Felix Jones, Kick Returner -- So how does someone become a hero and a zero in the same game? Jones, as mentioned above, was a big reason the Cowboys dominated the Eagles the way they did. But as a kick returner, it was a completely different story. Last year, Jones flashed his speed (and reckless abandon, which is necessary for a kick returner) and made a believer out of the coaching staff. But since returning from injuries, he appears too timid in the return game. It was so bad, that the team replaced him with Kevin Ogletree on the Eagles last kickoff.
Jason Witten, Tight End -- Jason Witten is perhaps the most complete tight end in the league. As Tony Romo's best friend (so is reported), he and the quarterback share a tremendous on-field chemistry, which has enabled them both to perform at such a high level. However, as I've noted in the past, Witten has become a penalty machine. In the last three weeks, the All-Pro has committed 8 penalties (usually false starts) and last night, he had three - one wiping out a Felix Jones' 14 yard run and another killing the Cowboys first drive, following a 16 yard pass to Ogletree that was downed at the Philly 1-yard-line. Obviously, you take the bad with the great. But in the playoffs, where every yard is precious, he must be more careful.
The 2-game manhandling of the Philadelphia Eagles was a surprise to everyone except the Dallas Cowboys. There is a tremendous amount of confidence running through this team, which is a huge advantage going forward. For a team that was considered dead in the water, just five weeks ago, they have become the team to beat in the NFC.
One of the most beloved legends in the NFL is that defense wins championships. That is often very true (but not always). The Cowboys defense is right now he most feared in the league. On top of that, the offense looks unstoppable. The only think that can defeat this team is themselves. For the first time in a number of years, the coaching has been tremendous, as the team seems to finally understand Wade Phillips' scheme. On Offense, Jason Garrett seems to once again be head coaching material. But the soul of this team seems to be Joe DeCamillis, the special teams coach. DeCamillis was badly injured during training camp, when the roof of the practice facility collapsed. Then, right before the Washington game a few weeks ago, he suffered from appendicitis and was forced to follow the game from his hospital bed. But he has completely changed the ferocity of the special teams unit and given the team as a whole a spiritual lift.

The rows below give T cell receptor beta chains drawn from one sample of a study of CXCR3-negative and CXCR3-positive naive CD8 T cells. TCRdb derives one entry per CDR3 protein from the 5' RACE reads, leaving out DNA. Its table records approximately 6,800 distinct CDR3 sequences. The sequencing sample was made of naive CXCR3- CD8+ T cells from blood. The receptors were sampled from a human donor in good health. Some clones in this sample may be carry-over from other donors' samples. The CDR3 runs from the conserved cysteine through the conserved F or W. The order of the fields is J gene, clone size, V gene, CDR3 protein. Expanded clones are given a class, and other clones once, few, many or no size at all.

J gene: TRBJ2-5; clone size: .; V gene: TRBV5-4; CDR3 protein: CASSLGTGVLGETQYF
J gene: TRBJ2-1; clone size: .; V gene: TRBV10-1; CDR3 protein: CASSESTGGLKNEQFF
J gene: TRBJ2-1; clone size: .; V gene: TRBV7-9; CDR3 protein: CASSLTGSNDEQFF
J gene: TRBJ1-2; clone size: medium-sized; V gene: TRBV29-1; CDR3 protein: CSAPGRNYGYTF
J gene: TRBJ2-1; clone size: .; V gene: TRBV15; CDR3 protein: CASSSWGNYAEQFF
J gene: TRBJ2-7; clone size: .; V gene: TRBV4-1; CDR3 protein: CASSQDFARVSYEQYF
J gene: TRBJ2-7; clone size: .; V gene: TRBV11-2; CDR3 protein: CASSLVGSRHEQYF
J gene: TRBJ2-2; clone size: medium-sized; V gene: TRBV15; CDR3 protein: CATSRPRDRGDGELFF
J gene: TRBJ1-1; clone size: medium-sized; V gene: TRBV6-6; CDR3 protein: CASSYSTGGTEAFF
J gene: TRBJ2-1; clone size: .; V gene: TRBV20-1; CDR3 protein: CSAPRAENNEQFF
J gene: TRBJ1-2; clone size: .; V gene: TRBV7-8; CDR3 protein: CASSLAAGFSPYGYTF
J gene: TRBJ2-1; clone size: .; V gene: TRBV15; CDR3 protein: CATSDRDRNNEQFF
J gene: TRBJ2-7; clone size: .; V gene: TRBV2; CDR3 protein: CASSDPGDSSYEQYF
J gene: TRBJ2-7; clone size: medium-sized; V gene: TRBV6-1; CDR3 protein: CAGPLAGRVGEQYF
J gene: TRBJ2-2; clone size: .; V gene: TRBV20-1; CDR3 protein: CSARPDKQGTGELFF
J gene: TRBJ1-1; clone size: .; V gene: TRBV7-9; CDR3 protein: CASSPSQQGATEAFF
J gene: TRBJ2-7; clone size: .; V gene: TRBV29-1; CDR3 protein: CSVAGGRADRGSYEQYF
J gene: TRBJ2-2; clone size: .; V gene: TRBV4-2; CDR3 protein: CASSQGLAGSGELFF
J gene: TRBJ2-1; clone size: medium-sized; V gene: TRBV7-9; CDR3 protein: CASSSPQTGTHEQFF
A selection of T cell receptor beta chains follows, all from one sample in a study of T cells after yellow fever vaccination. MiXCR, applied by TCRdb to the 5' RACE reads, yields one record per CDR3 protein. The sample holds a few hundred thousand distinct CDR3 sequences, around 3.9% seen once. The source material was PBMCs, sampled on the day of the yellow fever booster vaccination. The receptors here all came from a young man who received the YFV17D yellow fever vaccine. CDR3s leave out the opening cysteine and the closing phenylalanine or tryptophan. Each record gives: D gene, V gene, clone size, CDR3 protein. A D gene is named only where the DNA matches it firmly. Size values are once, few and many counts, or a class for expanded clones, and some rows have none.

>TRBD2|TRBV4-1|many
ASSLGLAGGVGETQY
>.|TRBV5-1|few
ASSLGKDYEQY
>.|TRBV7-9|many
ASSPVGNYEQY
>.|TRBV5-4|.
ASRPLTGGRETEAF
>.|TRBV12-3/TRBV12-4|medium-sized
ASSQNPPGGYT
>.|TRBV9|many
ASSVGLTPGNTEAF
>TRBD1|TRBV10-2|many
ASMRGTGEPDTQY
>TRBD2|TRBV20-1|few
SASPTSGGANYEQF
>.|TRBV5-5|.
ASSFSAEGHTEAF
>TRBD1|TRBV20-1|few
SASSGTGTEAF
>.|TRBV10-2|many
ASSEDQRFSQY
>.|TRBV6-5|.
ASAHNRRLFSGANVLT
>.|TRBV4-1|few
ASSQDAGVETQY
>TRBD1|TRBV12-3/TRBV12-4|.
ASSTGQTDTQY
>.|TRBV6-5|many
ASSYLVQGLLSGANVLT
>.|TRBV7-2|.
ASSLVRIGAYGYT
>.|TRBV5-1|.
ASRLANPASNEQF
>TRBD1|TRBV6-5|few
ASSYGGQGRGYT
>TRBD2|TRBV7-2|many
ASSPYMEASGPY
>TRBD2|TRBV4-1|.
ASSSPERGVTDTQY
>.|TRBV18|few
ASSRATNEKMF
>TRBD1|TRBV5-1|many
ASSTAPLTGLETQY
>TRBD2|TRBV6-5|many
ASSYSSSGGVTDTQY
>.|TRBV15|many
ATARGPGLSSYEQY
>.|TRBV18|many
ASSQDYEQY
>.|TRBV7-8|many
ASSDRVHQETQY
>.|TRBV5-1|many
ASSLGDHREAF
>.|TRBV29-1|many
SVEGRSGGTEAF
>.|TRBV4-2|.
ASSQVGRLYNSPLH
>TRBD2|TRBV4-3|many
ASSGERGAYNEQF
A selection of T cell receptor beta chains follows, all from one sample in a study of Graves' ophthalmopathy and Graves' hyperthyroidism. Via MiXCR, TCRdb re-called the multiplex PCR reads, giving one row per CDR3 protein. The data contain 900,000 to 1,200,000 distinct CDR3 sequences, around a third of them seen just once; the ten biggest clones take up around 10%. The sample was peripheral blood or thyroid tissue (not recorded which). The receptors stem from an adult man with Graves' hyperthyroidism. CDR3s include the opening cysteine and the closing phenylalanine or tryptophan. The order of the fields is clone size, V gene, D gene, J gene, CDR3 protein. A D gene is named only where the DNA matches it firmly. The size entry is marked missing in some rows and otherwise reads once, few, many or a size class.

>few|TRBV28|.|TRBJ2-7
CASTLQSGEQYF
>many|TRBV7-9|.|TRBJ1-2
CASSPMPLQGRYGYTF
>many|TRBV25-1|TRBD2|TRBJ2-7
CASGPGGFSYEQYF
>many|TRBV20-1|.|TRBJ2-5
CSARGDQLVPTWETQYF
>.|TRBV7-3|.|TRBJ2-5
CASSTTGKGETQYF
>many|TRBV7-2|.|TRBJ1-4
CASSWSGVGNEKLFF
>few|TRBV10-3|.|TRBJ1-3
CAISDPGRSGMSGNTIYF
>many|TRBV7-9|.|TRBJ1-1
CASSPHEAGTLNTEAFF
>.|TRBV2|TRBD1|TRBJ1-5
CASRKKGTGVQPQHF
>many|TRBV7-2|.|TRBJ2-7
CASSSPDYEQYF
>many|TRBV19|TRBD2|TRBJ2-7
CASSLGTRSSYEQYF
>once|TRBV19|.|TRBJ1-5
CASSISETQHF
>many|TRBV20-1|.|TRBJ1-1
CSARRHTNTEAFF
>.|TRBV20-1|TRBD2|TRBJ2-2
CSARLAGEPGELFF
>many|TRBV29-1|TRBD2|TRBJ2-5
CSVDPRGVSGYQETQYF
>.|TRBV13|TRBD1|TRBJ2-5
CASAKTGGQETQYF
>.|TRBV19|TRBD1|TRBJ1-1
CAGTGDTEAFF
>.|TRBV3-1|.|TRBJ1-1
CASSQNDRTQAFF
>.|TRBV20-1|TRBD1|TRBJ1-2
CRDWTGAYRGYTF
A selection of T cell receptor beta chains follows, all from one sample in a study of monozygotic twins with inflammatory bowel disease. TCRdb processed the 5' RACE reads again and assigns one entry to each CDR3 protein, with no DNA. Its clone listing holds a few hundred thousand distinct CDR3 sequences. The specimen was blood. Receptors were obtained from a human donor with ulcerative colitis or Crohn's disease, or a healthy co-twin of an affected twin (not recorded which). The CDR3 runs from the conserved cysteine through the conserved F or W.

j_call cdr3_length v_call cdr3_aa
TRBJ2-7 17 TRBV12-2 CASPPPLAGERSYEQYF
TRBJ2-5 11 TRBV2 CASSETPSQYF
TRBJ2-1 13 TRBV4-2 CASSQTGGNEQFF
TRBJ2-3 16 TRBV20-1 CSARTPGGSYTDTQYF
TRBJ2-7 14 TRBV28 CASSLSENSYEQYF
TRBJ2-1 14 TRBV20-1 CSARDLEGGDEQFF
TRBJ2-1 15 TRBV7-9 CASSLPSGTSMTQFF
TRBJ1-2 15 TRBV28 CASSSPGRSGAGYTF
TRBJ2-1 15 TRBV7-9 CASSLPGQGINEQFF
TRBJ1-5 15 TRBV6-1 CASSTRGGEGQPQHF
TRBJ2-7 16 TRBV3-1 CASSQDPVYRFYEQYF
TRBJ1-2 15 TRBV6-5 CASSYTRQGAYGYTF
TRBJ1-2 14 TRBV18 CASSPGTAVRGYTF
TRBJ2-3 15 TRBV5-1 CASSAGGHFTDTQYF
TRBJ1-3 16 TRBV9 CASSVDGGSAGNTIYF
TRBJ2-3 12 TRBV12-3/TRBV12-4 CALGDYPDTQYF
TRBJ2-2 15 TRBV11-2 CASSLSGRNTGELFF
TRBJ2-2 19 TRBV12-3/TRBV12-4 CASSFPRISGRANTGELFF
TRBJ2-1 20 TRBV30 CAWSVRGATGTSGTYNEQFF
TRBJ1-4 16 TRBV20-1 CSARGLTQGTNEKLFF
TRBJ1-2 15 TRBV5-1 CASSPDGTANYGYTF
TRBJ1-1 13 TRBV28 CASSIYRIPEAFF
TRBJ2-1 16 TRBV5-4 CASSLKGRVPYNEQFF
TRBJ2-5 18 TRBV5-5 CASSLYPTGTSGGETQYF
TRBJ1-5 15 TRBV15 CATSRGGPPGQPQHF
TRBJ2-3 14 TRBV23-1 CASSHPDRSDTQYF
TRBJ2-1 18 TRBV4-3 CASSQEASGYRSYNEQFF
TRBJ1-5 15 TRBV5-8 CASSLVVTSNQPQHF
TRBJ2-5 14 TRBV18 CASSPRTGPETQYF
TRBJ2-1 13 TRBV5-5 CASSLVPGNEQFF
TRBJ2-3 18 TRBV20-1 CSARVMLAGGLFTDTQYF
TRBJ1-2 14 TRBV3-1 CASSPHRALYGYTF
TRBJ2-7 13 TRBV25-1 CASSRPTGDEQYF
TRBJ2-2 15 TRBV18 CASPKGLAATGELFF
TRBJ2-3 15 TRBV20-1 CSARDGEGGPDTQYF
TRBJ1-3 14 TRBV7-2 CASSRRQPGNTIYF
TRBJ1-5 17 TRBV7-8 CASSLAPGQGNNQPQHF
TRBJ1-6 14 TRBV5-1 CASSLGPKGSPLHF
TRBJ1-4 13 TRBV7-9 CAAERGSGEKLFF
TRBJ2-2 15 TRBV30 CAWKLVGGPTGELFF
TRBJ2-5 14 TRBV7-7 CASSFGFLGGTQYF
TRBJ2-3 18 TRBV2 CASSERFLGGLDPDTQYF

So now it's on to Minnesota, where Dallas will face old foe (really old) Brett Favre and the Minnesota Vikings. The Vikes have been terrific this year, but have faltered a bit down the stretch. They run a similar style offense as did the Eagles, but have better weapons - including Favre and Adrian Peterson. They also boast rookie of the year Percy Harvin, the explosive wide receiver who, along with Sidney Rice, make the team forget all about Randy Moss.
If Dallas plays the way they have been playing, the Cowboys win this game with no problem. If they revert to the mistake-laden ways of the past, it will be a Viking cake-walk. My money (if I had any) is on Dallas.
Next Saturday's Divisional Playoff
Dallas Cowboys ...............27